Miles Parks for NPR:
Last week, Pennsylvania’s Supreme Court said ballots that are postmarked on or before Election Day will be counted so long as they’re received within the next three days.
And a Michigan state judge last week also ruled that absentee ballots postmarked by Nov. 3 can be counted if they arrive up to two weeks after Election Day.
The developments could mean more votes will count in the states that would have otherwise been disqualified, but it also could mean a longer wait before a definitive winner is announced in the closely contested battlegrounds. An NPR analysis of absentee ballot rejections during the presidential primaries this spring found that at least 65,000 ballots were rejected for arriving late.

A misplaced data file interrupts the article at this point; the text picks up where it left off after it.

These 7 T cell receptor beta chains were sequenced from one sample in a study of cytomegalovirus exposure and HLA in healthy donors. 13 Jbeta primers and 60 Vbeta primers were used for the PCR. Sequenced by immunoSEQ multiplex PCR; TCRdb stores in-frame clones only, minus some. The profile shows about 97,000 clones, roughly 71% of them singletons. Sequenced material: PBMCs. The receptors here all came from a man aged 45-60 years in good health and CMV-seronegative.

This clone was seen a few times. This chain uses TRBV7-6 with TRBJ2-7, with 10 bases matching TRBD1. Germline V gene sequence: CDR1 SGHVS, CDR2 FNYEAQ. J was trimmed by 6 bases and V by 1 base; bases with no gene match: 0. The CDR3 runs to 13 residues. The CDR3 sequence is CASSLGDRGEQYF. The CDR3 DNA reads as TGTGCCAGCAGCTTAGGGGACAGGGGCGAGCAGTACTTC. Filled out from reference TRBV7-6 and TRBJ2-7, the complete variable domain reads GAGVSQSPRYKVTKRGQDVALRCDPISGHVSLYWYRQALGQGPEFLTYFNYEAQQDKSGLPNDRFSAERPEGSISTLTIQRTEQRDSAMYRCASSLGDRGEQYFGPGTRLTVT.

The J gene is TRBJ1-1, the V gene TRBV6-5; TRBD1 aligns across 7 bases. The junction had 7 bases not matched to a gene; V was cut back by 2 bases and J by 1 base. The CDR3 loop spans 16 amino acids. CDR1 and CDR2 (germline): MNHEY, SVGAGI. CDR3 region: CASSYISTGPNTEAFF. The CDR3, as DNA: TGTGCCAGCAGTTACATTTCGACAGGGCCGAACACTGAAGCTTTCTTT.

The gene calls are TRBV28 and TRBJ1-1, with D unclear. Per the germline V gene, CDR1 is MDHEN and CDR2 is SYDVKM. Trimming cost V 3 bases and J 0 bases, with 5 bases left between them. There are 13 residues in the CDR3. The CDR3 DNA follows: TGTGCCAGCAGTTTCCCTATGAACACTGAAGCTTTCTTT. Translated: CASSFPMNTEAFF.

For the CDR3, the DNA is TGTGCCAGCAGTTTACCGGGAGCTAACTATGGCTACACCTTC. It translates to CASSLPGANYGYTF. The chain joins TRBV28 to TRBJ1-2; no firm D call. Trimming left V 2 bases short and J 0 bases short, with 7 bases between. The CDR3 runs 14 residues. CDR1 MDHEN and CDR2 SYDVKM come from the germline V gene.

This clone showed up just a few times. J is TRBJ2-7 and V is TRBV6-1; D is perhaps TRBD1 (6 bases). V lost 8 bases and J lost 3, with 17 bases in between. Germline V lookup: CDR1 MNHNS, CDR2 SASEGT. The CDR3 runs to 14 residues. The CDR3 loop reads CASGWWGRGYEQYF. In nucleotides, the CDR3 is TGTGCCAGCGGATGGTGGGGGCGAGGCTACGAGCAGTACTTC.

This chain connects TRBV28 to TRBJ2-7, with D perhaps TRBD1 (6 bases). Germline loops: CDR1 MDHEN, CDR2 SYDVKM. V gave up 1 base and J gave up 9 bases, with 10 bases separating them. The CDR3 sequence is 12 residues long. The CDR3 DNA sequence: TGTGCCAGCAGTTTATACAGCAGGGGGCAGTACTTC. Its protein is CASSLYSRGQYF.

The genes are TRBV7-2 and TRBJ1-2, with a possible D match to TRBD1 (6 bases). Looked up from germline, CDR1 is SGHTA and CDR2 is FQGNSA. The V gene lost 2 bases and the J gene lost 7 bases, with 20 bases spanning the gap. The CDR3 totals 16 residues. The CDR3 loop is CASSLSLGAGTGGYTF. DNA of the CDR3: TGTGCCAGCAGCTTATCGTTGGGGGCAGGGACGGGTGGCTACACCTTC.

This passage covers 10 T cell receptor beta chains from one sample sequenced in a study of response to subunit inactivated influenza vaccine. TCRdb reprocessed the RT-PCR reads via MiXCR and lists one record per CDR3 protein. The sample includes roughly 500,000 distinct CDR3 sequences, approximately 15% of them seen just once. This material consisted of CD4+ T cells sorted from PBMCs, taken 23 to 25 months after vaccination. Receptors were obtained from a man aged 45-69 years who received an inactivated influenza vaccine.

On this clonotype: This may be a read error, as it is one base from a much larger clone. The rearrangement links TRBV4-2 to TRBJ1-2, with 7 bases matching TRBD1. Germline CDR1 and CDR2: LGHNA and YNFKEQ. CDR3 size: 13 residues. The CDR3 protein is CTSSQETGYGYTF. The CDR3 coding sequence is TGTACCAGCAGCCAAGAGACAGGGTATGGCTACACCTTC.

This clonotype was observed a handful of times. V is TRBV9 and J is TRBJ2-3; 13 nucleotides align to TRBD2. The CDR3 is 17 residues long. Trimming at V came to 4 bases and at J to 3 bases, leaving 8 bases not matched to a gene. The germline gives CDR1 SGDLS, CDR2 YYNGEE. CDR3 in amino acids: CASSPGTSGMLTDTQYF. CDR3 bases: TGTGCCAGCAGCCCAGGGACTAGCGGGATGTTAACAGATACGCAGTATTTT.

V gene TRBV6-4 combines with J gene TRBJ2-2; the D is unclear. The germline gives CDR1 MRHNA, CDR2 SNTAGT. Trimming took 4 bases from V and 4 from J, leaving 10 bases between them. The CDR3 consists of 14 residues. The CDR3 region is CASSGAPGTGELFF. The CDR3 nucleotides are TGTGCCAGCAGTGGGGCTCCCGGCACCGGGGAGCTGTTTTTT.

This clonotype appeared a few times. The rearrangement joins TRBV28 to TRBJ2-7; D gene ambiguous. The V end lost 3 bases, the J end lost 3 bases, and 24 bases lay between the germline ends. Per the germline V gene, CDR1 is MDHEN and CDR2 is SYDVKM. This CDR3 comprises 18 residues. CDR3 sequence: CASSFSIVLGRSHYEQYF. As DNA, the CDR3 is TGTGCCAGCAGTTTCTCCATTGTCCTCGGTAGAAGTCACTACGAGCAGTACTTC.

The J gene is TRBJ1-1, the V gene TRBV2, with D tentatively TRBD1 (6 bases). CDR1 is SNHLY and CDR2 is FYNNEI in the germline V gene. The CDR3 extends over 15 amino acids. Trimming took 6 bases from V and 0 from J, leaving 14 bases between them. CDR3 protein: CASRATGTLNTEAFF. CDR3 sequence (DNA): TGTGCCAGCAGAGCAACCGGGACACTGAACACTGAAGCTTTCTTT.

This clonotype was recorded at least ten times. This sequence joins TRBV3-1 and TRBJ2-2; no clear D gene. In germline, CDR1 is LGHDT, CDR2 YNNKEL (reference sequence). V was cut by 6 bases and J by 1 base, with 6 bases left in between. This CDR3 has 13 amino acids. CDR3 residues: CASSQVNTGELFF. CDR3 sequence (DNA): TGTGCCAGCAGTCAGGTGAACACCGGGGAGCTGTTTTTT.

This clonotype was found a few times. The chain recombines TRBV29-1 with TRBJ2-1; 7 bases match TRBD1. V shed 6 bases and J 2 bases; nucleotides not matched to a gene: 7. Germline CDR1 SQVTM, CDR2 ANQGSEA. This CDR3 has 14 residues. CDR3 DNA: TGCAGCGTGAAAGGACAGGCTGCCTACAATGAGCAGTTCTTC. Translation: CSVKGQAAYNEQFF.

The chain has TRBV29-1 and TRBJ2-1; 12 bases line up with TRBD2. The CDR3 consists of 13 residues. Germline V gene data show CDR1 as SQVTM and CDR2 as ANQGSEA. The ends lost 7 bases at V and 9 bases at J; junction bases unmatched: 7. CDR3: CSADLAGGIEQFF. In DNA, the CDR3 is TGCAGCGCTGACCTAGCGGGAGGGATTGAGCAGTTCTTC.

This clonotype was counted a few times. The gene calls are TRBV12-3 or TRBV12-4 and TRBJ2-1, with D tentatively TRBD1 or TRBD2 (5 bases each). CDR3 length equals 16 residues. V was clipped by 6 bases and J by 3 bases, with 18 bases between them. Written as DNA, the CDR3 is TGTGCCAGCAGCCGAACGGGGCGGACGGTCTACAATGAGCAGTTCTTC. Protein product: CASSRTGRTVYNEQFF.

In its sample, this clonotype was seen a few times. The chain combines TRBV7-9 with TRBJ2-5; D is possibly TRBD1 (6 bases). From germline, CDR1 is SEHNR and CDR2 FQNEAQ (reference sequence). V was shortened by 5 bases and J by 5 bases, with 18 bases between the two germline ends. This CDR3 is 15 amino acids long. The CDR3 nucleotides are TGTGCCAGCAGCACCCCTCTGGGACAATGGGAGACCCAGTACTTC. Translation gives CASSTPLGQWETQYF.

“The broad upshot of this is that in Wisconsin, which is already a very closely watched state, we’re going to be watching it for about a week longer before the results can be known,” said Eddie Perez, an election administration expert with the OSET Institute.
Even with the changes, Perez noted, North Carolina is in a slightly better position to have at least some of the mail voting results available quickly, because the state allows officials to begin processing received mail ballots two weeks before Election Day.
But in Wisconsin and Pennsylvania, election officials can’t begin the arduous process until polls open on Nov. 3.
In a new poll released Wednesday by Quinnipiac University, 63% of likely voters surveyed said they did not believe the country would know who the winning presidential candidate is on election night. Just 30% thought there would be a winner declared on Nov. 3.
Regardless, the new changes could almost certainly play a role in who wins both states.